Aspray Transport’s Company Voluntary Arrangement (CVA) will see £1.9m of debt to certain creditors being written off as well as redundancies, can reveal.

The haulier, which trades as Aspray24, was acquired by Lee Bushell’s Bushell Investment Group via holding company Bullamasay XL on 5 March.

A decision to propose a CVA was taken shortly after, when its new owners concluded that the haulier would not be able to pay its debts as they fell due.

This was despite the new owners investing “significant financial and operational resource in the sales and costs infrastructure of the business”, according to a copy of the CVA proposal obtained by

The decision to put the business into a CVA saw Aspray Transport owner Pat Laight sever ties with the haulier. The proposal itself was adopted on the 23 April without amendment.

Details of the CVA were not made public at the time, although the proposal document reveals that creditors of the business faced two options: a CVA or liquidation of the business.

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A core component of the CVA proposal, which was run by RSM Restructuring Insolvency, was the division of unsecured creditors into two classes: critical and non-critical.

According to the document, critical creditors were deemed essential to the haulier’s long-term viability. They were owed £2.5m collectively, and as previously stated will be paid in full over the CVA’s term.

However, non-critical creditors will receive just 5p in the pound as will the taxman and category 2 landlords (specifically in regards dilapidations for a number of leased units), the proposal document shows.

HMRC is owed more than £1m, non-critical creditors close to £300,000 and the category 2 landlords £647,000 in dilapidations coming to £1.95m in total.

Under the agreed repayment of 5p in the pound for these unsecured creditors, just £97,500 will be paid back leaving them to shoulder a collective loss of close to £1.9m.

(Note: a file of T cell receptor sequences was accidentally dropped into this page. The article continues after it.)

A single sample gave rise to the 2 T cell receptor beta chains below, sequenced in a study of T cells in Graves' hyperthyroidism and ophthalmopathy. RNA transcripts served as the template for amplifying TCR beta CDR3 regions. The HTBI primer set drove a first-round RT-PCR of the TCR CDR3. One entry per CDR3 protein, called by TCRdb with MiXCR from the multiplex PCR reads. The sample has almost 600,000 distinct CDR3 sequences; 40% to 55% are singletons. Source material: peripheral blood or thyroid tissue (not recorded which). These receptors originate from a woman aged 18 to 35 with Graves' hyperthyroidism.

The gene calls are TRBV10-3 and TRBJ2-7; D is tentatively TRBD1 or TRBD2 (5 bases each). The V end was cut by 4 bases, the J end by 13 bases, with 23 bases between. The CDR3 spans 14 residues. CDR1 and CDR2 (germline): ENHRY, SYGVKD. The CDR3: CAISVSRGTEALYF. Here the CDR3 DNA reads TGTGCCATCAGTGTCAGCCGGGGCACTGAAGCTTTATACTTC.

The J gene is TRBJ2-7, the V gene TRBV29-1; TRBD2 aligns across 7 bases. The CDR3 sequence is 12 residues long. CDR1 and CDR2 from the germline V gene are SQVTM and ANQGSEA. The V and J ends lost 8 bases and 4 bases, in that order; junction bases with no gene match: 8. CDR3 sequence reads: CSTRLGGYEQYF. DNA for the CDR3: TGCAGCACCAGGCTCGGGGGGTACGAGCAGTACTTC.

The document also states that as part of the CVA process, approximately 65 redundancies are expected to be made at Aspray Transport, 19 of which were earmarked at the haulier’s Willenhall headquarters.

This follows 173 redundancies last year under the previous owners. Based on figures in the report this latest reduction would leave Aspray Transport with a staff of approximately 450.

As part of the insolvency procedure, owner Bullamasay XL promised a further £1m of working capital would be made available to the haulage business after the adoption of the CVA.

A new invoice finance facility was agreed with Bibby Invoice Discounting ahead of the CVA.

Legacy issues


Approached by about the document, a spokeswoman for Aspray Transport did not contest the accuracy of the figures within, or the outcome outlined for creditors of the business.

She added: “The CVA approved by Aspray Transport’s creditors was designed to address a number of legacy issues that were undermining the historic performance of the company.

“It focused on ensuring that the company’s critical supply creditors were unaffected by the process, and that they were paid in full.

“This compares favourably to other CVAs in the sector, which is why 99% of Aspray Transport’s critical suppliers supported the proposal, and continue to support the business today.”

The company was approached for comment on the redundancy process too but had not responded as this article was published.

Aspray Transport expects the CVA to be completed within six months of its start date.